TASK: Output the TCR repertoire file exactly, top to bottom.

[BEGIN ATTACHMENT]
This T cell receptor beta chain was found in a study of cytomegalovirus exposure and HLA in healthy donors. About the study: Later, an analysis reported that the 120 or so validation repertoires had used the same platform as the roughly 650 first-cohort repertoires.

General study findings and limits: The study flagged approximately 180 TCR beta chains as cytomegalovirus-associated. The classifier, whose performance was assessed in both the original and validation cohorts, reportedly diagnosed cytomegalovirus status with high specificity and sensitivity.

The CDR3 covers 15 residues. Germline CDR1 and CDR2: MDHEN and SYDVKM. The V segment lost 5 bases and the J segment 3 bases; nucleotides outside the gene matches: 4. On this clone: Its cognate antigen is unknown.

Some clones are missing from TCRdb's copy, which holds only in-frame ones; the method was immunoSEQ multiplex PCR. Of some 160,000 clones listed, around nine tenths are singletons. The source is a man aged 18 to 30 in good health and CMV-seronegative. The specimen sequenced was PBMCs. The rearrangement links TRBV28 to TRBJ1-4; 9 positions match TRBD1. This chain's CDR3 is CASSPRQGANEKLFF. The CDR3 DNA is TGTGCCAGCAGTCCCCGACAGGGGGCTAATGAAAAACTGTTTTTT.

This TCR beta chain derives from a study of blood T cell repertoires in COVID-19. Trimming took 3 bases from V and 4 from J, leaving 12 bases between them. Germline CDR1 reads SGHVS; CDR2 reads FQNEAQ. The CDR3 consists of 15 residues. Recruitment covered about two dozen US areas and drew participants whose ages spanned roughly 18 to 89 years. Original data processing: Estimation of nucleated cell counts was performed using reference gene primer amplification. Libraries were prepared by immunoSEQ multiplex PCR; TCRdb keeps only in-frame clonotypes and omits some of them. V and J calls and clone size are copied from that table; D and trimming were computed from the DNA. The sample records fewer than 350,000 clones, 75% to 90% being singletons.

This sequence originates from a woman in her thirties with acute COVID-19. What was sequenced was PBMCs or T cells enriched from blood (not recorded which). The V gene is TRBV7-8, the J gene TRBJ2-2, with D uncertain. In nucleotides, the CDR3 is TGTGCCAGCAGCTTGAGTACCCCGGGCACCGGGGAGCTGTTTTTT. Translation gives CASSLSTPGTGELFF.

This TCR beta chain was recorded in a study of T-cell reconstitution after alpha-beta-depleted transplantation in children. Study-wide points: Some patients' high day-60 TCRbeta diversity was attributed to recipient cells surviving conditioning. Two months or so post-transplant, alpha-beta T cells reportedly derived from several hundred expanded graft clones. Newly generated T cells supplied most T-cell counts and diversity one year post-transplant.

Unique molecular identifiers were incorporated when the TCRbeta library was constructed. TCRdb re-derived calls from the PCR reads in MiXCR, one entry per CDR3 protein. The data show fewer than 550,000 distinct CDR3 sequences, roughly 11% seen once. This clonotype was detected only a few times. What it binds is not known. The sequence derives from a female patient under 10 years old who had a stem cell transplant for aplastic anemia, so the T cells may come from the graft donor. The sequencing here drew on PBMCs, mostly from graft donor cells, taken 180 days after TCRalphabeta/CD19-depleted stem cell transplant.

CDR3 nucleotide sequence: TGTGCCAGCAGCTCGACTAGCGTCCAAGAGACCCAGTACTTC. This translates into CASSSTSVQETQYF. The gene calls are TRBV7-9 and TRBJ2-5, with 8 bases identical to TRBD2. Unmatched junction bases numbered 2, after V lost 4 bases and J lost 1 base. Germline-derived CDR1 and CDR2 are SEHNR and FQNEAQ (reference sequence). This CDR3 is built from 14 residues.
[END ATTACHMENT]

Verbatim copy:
This T cell receptor beta chain was found in a study of cytomegalovirus exposure and HLA in healthy donors. About the study: Later, an analysis reported that the 120 or so validation repertoires had used the same platform as the roughly 650 first-cohort repertoires.

General study findings and limits: The study flagged approximately 180 TCR beta chains as cytomegalovirus-associated. The classifier, whose performance was assessed in both the original and validation cohorts, reportedly diagnosed cytomegalovirus status with high specificity and sensitivity.

The CDR3 covers 15 residues. Germline CDR1 and CDR2: MDHEN and SYDVKM. The V segment lost 5 bases and the J segment 3 bases; nucleotides outside the gene matches: 4. On this clone: Its cognate antigen is unknown.

Some clones are missing from TCRdb's copy, which holds only in-frame ones; the method was immunoSEQ multiplex PCR. Of some 160,000 clones listed, around nine tenths are singletons. The source is a man aged 18 to 30 in good health and CMV-seronegative. The specimen sequenced was PBMCs. The rearrangement links TRBV28 to TRBJ1-4; 9 positions match TRBD1. This chain's CDR3 is CASSPRQGANEKLFF. The CDR3 DNA is TGTGCCAGCAGTCCCCGACAGGGGGCTAATGAAAAACTGTTTTTT.

This TCR beta chain derives from a study of blood T cell repertoires in COVID-19. Trimming took 3 bases from V and 4 from J, leaving 12 bases between them. Germline CDR1 reads SGHVS; CDR2 reads FQNEAQ. The CDR3 consists of 15 residues. Recruitment covered about two dozen US areas and drew participants whose ages spanned roughly 18 to 89 years. Original data processing: Estimation of nucleated cell counts was performed using reference gene primer amplification. Libraries were prepared by immunoSEQ multiplex PCR; TCRdb keeps only in-frame clonotypes and omits some of them. V and J calls and clone size are copied from that table; D and trimming were computed from the DNA. The sample records fewer than 350,000 clones, 75% to 90% being singletons.

This sequence originates from a woman in her thirties with acute COVID-19. What was sequenced was PBMCs or T cells enriched from blood (not recorded which). The V gene is TRBV7-8, the J gene TRBJ2-2, with D uncertain. In nucleotides, the CDR3 is TGTGCCAGCAGCTTGAGTACCCCGGGCACCGGGGAGCTGTTTTTT. Translation gives CASSLSTPGTGELFF.

This TCR beta chain was recorded in a study of T-cell reconstitution after alpha-beta-depleted transplantation in children. Study-wide points: Some patients' high day-60 TCRbeta diversity was attributed to recipient cells surviving conditioning. Two months or so post-transplant, alpha-beta T cells reportedly derived from several hundred expanded graft clones. Newly generated T cells supplied most T-cell counts and diversity one year post-transplant.

Unique molecular identifiers were incorporated when the TCRbeta library was constructed. TCRdb re-derived calls from the PCR reads in MiXCR, one entry per CDR3 protein. The data show fewer than 550,000 distinct CDR3 sequences, roughly 11% seen once. This clonotype was detected only a few times. What it binds is not known. The sequence derives from a female patient under 10 years old who had a stem cell transplant for aplastic anemia, so the T cells may come from the graft donor. The sequencing here drew on PBMCs, mostly from graft donor cells, taken 180 days after TCRalphabeta/CD19-depleted stem cell transplant.

CDR3 nucleotide sequence: TGTGCCAGCAGCTCGACTAGCGTCCAAGAGACCCAGTACTTC. This translates into CASSSTSVQETQYF. The gene calls are TRBV7-9 and TRBJ2-5, with 8 bases identical to TRBD2. Unmatched junction bases numbered 2, after V lost 4 bases and J lost 1 base. Germline-derived CDR1 and CDR2 are SEHNR and FQNEAQ (reference sequence). This CDR3 is built from 14 residues.